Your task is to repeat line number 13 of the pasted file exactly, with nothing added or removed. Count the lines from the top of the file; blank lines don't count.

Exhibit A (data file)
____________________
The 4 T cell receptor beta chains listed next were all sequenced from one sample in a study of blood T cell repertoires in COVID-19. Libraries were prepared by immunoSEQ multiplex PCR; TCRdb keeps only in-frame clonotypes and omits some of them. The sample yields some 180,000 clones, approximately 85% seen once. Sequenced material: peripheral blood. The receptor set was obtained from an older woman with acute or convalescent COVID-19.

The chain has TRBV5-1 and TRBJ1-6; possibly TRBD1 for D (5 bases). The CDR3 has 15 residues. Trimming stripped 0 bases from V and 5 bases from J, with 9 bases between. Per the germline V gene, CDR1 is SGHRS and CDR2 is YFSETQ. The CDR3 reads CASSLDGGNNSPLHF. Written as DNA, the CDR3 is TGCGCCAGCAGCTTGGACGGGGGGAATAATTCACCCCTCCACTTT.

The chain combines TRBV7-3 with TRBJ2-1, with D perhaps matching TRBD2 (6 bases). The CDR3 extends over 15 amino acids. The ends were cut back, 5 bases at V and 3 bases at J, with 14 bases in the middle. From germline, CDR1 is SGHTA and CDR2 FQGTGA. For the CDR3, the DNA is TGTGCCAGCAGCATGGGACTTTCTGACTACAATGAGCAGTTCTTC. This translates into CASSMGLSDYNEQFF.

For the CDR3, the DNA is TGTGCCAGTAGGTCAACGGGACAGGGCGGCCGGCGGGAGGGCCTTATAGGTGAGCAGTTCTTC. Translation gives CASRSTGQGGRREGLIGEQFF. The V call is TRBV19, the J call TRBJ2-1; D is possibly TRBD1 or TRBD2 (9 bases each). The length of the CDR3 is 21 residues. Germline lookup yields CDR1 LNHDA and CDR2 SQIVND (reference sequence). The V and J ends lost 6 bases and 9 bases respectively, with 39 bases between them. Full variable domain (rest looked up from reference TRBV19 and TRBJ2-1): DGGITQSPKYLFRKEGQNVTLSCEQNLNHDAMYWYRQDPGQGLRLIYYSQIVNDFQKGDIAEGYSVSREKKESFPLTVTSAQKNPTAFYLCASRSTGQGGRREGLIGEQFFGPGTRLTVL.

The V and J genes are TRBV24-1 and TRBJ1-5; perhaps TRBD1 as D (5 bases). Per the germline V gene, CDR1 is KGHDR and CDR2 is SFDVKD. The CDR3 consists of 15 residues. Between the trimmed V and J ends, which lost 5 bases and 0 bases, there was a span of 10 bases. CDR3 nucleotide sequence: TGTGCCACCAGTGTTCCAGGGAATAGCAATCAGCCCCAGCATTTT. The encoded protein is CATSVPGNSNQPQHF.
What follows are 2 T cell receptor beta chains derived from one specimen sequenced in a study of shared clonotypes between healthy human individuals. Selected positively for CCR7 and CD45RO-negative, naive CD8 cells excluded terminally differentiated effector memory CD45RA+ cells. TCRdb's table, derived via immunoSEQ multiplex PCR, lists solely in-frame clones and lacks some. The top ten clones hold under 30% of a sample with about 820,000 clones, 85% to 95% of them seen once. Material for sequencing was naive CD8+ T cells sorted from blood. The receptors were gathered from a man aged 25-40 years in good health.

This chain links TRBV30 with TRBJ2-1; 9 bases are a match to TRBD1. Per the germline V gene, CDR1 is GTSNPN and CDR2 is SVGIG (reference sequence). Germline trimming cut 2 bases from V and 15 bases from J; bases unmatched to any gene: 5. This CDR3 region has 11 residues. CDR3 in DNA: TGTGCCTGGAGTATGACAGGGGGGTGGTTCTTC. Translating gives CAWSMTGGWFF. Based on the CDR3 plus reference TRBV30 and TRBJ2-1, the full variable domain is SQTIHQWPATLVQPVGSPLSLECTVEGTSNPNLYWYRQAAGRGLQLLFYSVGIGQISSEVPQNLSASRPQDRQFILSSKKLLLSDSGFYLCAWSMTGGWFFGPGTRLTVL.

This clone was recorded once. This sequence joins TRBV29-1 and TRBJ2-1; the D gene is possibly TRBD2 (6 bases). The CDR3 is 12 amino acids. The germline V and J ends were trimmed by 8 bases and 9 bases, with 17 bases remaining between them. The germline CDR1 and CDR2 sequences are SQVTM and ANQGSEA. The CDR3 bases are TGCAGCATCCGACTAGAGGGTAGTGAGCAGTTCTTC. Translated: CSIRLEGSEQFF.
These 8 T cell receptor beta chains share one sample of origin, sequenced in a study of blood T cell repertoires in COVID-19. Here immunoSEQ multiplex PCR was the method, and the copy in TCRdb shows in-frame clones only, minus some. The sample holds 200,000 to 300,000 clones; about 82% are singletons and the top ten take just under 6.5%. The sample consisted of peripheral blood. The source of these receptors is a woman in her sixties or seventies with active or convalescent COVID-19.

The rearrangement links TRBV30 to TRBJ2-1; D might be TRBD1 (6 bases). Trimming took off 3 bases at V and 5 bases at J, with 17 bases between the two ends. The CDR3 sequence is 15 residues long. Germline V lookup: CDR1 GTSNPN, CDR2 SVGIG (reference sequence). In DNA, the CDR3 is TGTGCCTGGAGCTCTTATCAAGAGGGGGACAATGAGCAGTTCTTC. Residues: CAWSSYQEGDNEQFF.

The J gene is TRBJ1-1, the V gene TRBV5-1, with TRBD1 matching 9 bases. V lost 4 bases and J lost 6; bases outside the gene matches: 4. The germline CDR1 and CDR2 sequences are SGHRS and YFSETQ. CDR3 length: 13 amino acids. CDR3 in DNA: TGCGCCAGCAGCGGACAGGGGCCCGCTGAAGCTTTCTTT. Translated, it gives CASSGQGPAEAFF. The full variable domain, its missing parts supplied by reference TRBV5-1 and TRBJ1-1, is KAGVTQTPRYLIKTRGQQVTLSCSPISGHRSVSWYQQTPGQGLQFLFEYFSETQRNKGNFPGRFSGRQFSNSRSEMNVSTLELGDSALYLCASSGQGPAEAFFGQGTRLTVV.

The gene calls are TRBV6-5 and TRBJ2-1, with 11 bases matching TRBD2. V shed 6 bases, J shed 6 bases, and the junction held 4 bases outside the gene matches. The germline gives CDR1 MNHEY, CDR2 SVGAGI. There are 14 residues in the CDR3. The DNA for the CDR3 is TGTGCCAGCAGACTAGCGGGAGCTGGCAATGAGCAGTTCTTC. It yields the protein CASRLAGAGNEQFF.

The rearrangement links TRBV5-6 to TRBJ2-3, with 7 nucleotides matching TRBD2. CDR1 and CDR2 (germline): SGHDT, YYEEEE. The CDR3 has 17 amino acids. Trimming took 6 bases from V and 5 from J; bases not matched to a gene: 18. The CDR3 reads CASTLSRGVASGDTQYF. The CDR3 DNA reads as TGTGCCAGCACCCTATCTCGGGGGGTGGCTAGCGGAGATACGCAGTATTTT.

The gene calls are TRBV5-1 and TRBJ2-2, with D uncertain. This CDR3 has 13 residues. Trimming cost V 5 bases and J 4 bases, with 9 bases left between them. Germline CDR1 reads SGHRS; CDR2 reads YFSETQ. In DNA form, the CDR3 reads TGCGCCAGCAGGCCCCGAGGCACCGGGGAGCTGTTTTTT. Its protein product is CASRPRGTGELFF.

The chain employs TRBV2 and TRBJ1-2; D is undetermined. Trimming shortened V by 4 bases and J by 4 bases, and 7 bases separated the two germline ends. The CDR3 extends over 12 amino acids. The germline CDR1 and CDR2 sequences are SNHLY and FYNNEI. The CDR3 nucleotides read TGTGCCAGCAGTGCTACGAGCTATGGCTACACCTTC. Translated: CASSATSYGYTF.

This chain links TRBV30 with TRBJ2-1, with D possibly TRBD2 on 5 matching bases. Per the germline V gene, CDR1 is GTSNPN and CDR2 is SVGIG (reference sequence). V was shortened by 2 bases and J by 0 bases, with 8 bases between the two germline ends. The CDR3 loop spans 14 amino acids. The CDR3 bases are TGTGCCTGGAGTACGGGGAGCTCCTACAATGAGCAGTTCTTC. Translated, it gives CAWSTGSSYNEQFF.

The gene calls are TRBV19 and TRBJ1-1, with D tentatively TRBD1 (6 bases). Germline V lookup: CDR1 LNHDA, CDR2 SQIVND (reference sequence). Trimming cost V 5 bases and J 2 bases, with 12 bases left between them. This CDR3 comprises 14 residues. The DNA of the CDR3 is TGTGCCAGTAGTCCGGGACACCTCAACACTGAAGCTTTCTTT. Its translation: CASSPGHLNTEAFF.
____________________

The rearrangement links TRBV5-6 to TRBJ2-3, with 7 nucleotides matching TRBD2. CDR1 and CDR2 (germline): SGHDT, YYEEEE. The CDR3 has 17 amino acids. Trimming took 6 bases from V and 5 from J; bases not matched to a gene: 18. The CDR3 reads CASTLSRGVASGDTQYF. The CDR3 DNA reads as TGTGCCAGCACCCTATCTCGGGGGGTGGCTAGCGGAGATACGCAGTATTTT.